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Weekly Drug News Round Up - May 8, 2013

FDA Approves New Cholesterol-Lowering Pill Liptruzet

Compared to atorvastatin, no incremental benefit of Liptruzet on lowering stroke or heart disease has been established Read More...

The U.S. Food and Drug Administration (FDA) has approved Liptruzet (ezetimibe and atorvastatin) tablets as an adjunct to diet for the treatment of elevated low-density lipoprotein (LDL) cholesterol in primary or mixed hyperlipidemia. Liptruzet contains ezetimibe, an LDL lowering therapy, and atorvastatin, one of the most common statins prescribed in the U.S. However, atorvastatin (Lipitor) became available as a generic product in 2011, and clinicians may question the effectiveness and higher cost of using Liptruzet without added benefit over atorvastatin alone. Additionally, Merck says Liptruzet will be sold at $5.50 per pill. Finally, some clinicians question the efficacy of ezetimibe to improve cardiovascular outcomes.

Sustiva Receives New Indication for Use in HIV-1 Infected Children

In clinical trials, rash was more common in pediatric patients (32 percent for all grades) and often more severe Read More...

Sustiva (efavirenz), has been approved by the U.S. Food and Drug Administration for HIV-1 infected pediatric patients three months to three years old and weighing at least 3.5 kilograms. This approval offers a once-daily option and includes a “capsule sprinkle” administration method for patients who cannot swallow capsules or tablets. Sustiva is a non-nucleoside reverse transcriptase inhibitor (NNRTI) that was originally approved in the U.S. in 1998 to treat HIV-1 infected children three years of age or older and weighing at least 10 kilograms. In clinical trials of 182 pediatric patients, five (2.7 percent) discontinued the study because of rash.

Valproate Products Not to Be Used During Pregnancy for Migraines: FDA

Women who are pregnant and take a valproate drug should not stop their medication but should talk to their doctor immediately Read More...

The U.S. Food and Drug Administration (FDA) is advising health care professionals and women that the anti-seizure medication valproate sodium and related products, valproic acid and divalproex sodium, are contraindicated and should not be taken by pregnant women for the prevention of migraine headaches. There is evidence that these medications can cause decreased IQ scores in children whose mothers took them while pregnant. Valproate products will remain in pregnancy category D for treating epilepsy and manic episodes associated with bipolar disorder. Drugs to avoid include: valproate sodium (Depacon), divalproex sodium (Depakote, Depakote Sprinkles and Depakote ER), valproic acid (Depakene and Stavzor), and their generics.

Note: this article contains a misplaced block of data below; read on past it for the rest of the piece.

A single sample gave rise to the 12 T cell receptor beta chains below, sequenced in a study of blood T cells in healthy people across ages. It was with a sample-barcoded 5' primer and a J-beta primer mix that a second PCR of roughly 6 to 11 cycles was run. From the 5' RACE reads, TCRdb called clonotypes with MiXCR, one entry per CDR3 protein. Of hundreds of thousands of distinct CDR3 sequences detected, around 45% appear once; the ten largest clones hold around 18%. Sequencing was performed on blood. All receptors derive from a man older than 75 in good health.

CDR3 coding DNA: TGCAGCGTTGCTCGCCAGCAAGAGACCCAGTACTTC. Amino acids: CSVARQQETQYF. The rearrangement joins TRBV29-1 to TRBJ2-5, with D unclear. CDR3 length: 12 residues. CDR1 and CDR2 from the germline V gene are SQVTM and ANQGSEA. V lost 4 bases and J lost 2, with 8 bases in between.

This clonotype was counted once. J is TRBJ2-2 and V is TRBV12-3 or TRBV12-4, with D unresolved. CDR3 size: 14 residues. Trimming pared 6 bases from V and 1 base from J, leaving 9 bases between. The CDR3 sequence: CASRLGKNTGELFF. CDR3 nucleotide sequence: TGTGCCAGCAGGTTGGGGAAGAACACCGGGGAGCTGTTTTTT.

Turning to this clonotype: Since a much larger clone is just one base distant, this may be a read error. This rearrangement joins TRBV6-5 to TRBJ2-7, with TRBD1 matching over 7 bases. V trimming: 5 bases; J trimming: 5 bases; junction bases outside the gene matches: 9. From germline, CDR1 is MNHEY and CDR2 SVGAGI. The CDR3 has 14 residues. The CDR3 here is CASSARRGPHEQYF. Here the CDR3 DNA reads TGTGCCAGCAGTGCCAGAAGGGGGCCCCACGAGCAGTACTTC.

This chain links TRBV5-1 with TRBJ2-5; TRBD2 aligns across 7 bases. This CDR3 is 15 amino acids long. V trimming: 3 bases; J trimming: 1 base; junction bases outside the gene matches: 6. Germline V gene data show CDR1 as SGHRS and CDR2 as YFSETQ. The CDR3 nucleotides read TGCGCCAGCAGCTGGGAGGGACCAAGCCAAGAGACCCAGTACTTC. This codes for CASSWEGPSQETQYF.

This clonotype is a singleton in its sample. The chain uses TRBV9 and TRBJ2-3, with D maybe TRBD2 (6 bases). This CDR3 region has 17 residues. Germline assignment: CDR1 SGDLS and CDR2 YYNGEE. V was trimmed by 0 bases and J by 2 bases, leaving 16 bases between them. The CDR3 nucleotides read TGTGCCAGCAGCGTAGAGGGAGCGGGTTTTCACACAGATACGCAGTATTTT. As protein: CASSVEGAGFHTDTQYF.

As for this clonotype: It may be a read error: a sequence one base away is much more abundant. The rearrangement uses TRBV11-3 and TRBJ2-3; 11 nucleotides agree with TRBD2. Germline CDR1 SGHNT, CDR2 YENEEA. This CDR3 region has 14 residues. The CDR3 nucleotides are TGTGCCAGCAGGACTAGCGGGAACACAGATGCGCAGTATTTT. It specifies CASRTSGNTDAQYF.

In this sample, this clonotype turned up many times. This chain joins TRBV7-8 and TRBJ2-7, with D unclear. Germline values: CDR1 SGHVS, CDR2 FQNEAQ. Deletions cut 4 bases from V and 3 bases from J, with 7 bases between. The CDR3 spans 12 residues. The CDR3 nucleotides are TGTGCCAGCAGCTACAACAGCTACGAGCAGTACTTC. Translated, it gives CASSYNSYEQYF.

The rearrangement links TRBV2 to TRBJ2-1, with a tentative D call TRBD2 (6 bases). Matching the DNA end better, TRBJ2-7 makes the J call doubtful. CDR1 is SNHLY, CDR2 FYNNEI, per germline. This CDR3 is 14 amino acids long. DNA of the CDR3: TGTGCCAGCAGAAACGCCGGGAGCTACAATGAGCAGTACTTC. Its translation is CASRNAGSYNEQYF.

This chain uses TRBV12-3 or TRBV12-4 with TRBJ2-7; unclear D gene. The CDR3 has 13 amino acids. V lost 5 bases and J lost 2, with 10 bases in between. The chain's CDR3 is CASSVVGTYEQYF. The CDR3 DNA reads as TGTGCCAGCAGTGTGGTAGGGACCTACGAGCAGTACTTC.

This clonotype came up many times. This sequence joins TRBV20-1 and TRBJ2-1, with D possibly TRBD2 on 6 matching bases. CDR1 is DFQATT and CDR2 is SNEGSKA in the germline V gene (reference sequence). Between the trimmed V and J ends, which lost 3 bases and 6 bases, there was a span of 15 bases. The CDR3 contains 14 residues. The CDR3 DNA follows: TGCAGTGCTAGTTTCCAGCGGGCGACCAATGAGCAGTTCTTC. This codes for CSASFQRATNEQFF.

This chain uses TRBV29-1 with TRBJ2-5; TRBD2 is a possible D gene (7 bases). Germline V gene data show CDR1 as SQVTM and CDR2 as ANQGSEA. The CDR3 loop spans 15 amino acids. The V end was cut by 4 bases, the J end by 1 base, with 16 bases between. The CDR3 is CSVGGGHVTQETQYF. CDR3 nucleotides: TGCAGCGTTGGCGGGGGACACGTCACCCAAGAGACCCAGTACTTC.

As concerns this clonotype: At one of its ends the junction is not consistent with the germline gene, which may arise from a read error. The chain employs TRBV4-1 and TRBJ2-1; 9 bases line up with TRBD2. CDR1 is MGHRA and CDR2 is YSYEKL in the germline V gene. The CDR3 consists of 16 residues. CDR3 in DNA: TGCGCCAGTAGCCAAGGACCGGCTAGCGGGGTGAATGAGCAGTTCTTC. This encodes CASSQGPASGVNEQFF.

Generic Name Confusion: Kadcyla and Herceptin

Providers should use both the brand name Kadcyla and its generic name ado-trastuzumab emtansine for prescription orders Read More...

The U.S. Food and Drug Administration (FDA) notified providers that the use of the incorrect generic name for the breast cancer drug Kadcyla (ado-trastuzumab emtansine) in some electronic drug ordering systems poses a risk of mix-up with Herceptin (trastuzumab) and may result in medication errors. The FDA-approved generic name for Kadcyla, ado-trastuzumab emtansine, should be used. Some electronic systems are incorrectly using the United States Adopted Name (USAN), which is “trastuzumab emtansine,” and omitting the “ado” prefix and hyphen. Use of this shortened version of Kadcyla’s generic name may cause confusion with Herceptin (trastuzumab).

Drugs.com Releases Q1 2013 Sales for Top 100 U.S. Drugs

Rough U.S Flu Season Boosts Numbers for Tamiflu Read More...

Drugs.com, the leading online clinical drug resource, has released first quarter 2013 U.S. prescription sales data for the top 100 drugs. Abilify, Otsuka’s second generation antipsychotic, and Nexium, AstraZeneca’s leading acid blocker, rank as the top two drugs by sales for the fourth quarter in a row, with roughly $1.5 billion for quarterly sales. The most recent U.S. influenza season hit long and hard. Roche’s Tamiflu jumps 32 spots and posts a 65 percent sales increase. Incivek sales dropped — other Hepatitis C approvals are in the wings, and a serious skin reaction resulted in a newly penned Box Warning for Incivek.